Boomers are interested in engaging at higher levels than retirees of the past by applying skills from their careers to the causes they care about, Osili said.
“They are not interested in just writing a check,” she said. “For some nonprofits, this is a challenge, especially if in the past they were more focused on getting their dollars. Organizations have to understand what the needs are of the donors and find opportunities to engage them as volunteers, advisers, and so forth.”
Organizations that do this successfully benefit because they get engaged and committed donors who offer wisdom based on a life of experience, she said. The volunteers also benefit from deeper fulfillment.
“I’m a purposeful person,” Campbell said. “This work gives me a tremendous sense of purpose. I can apply my experience, my intelligence, my networks, my capital —everything I’ve got I can use.”
The mental and physical benefits of giving are well documented, yet some Boomers limit their donations because of worries about the trustworthiness of charities, feeling overwhelmed with giving options, or financial concerns, the Merrill Lynch report found.
“One of the biggest pitfalls that baby boomers sometimes fall victim to is not doing their research about a particular organization or charity before giving money,” Byer said. “It is imperative to ask the necessary questions and understand where your money is going, how it will be used in the organization and how it will make a real impact.”
“The United Way scandal of 20 years ago was a shaping event for boomers,” Rovner said. “They are still likely to worry about how much is being spent on programs vs. overhead.”
Rovner and Osili mentioned tools like Charity Navigator, an online rating system for vetting charities, along with others including Guidestar, where Osili said potential donors can view tax information, and the Better Business Bureau. Givewell.org provides information about charities working in international development.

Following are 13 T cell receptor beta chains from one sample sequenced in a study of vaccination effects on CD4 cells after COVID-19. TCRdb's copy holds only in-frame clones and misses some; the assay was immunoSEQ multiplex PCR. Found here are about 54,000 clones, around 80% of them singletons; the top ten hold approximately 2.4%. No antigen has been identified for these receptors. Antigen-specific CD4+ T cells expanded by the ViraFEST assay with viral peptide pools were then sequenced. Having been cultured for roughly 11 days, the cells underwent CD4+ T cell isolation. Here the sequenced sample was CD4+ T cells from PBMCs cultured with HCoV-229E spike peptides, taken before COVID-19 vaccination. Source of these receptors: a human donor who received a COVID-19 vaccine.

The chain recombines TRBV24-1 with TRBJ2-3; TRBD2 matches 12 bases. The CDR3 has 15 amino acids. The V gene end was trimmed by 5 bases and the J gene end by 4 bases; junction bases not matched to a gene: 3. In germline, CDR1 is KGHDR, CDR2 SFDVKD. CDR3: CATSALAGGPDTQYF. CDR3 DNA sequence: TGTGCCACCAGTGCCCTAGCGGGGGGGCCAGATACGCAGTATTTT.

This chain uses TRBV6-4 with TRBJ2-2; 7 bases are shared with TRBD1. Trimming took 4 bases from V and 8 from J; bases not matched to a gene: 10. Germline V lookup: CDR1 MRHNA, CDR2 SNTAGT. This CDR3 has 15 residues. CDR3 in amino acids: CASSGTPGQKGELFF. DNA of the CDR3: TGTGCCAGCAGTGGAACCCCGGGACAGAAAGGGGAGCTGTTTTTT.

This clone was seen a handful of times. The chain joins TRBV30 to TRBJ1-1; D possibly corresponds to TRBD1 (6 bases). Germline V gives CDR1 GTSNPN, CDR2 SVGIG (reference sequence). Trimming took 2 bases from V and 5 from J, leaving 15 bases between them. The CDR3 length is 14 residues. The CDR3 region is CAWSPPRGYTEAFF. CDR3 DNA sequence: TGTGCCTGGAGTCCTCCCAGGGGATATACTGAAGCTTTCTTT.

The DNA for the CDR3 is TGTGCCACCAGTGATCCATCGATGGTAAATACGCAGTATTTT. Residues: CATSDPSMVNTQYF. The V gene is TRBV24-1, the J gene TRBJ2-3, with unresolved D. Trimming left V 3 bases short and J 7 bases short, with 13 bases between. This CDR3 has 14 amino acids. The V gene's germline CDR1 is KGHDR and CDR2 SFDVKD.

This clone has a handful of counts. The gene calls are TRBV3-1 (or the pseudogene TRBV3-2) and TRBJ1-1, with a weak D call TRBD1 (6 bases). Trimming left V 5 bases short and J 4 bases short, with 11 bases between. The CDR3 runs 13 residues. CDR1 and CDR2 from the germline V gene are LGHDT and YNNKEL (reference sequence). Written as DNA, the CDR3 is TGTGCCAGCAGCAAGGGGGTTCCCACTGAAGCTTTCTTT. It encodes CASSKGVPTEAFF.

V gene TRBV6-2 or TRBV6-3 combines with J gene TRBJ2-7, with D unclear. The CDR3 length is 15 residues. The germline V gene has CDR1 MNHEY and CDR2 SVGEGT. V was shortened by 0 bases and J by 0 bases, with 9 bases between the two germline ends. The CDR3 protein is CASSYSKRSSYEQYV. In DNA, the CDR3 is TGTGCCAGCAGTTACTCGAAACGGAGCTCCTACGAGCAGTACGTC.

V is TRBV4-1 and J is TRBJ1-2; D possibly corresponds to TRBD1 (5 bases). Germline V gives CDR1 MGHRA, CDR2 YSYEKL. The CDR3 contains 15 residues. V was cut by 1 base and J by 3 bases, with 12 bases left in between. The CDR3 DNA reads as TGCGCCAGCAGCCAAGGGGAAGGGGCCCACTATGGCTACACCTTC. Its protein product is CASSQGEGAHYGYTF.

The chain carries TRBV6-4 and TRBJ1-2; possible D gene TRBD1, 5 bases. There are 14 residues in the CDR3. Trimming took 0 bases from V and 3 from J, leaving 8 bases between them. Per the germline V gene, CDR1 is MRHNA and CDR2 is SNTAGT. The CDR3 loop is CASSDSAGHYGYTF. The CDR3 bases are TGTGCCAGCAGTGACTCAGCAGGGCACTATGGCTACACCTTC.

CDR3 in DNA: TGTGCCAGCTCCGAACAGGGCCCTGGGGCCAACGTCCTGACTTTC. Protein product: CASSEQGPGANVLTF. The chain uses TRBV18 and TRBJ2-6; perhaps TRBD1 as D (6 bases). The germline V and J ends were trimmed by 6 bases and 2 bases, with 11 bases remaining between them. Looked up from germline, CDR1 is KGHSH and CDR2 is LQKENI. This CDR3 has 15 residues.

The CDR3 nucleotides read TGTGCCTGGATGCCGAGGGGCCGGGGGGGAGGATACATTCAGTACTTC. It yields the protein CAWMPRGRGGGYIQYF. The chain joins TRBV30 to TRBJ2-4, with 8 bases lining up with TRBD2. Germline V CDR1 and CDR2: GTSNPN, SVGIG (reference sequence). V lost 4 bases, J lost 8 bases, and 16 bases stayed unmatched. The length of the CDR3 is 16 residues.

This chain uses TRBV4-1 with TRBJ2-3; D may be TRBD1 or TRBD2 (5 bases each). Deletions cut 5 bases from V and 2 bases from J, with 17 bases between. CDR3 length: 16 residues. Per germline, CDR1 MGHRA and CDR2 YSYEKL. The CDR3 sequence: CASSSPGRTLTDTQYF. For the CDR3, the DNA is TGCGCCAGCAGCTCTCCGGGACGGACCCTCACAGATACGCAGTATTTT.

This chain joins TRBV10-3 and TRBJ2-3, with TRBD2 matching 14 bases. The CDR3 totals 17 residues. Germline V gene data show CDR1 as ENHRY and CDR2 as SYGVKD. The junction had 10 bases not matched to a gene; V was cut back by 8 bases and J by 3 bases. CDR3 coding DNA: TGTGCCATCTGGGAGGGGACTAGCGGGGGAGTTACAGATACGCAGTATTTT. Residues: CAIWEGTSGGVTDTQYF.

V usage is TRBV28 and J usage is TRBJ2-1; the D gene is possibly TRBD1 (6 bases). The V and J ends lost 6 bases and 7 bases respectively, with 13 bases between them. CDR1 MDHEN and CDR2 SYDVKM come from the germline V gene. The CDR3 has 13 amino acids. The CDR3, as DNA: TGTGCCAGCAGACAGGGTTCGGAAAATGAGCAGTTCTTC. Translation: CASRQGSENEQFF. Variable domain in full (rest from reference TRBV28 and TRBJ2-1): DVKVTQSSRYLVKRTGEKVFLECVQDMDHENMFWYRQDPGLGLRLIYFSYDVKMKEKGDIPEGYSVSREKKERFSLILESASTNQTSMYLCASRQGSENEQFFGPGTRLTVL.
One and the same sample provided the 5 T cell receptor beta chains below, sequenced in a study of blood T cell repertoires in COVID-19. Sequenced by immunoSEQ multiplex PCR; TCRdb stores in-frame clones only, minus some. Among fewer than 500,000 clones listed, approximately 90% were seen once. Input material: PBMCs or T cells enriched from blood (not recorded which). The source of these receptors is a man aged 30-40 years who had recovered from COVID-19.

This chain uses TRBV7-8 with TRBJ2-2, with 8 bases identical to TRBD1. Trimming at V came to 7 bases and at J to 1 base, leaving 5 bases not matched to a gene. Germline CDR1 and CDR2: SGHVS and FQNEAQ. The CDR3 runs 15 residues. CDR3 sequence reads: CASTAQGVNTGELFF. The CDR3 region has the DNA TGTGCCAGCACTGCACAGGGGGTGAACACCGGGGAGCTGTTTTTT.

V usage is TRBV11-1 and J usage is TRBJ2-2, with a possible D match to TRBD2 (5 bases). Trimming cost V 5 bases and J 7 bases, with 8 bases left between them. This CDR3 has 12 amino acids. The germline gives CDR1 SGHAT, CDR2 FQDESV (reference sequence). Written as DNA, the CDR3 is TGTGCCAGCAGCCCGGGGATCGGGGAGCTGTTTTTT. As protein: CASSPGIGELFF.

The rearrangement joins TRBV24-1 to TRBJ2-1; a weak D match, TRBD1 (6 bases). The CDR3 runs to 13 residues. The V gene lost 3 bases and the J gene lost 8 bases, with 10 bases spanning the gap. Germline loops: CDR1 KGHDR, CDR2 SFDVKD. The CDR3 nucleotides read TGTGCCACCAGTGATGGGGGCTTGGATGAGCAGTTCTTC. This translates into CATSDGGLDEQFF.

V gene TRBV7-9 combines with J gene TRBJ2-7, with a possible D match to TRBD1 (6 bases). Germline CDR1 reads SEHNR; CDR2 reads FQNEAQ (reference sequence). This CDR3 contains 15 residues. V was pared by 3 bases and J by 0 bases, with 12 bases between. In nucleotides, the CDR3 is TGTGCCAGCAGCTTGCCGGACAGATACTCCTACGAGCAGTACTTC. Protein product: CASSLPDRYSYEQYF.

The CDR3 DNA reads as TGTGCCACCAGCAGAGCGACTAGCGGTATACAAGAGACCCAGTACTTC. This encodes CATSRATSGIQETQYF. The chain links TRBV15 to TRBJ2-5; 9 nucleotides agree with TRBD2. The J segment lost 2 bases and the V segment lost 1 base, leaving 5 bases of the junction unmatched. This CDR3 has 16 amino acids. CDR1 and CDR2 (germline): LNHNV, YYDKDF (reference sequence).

The first step in finding a cause to support is to do some soul searching, Byer said. “Personal fulfillment is one of the core values we discuss with our clients. For example, they can give as much money as they want to hunger relief organizations, but if their heart lies with the Humane Society, they won’t be receiving the same personal satisfaction through their giving.”
Once clients have identified their passions, he encourages them to participate in events to learn more about organizations, meet the people running them and learn where their money would actually be going.
“Non-profit events also provide great opportunities to get out of the home and meet other people who have the same passion points,” he said. “Spending time with the organization will help them obtain that personal fulfillment factor they crave. When you feed someone that’s hungry and are actually there to see the impact your efforts bring — that’s what it’s all about.”
Byer also suggests thinking about ways to give back that don’t involve money.
“One of my clients has a therapy dog that she takes to hospitals and nursing homes to help reduce stress and anxiety among patients. This is her passion — it’s not dollars and cents, but it’s time and how she gives back in a meaningful way. It’s her legacy.”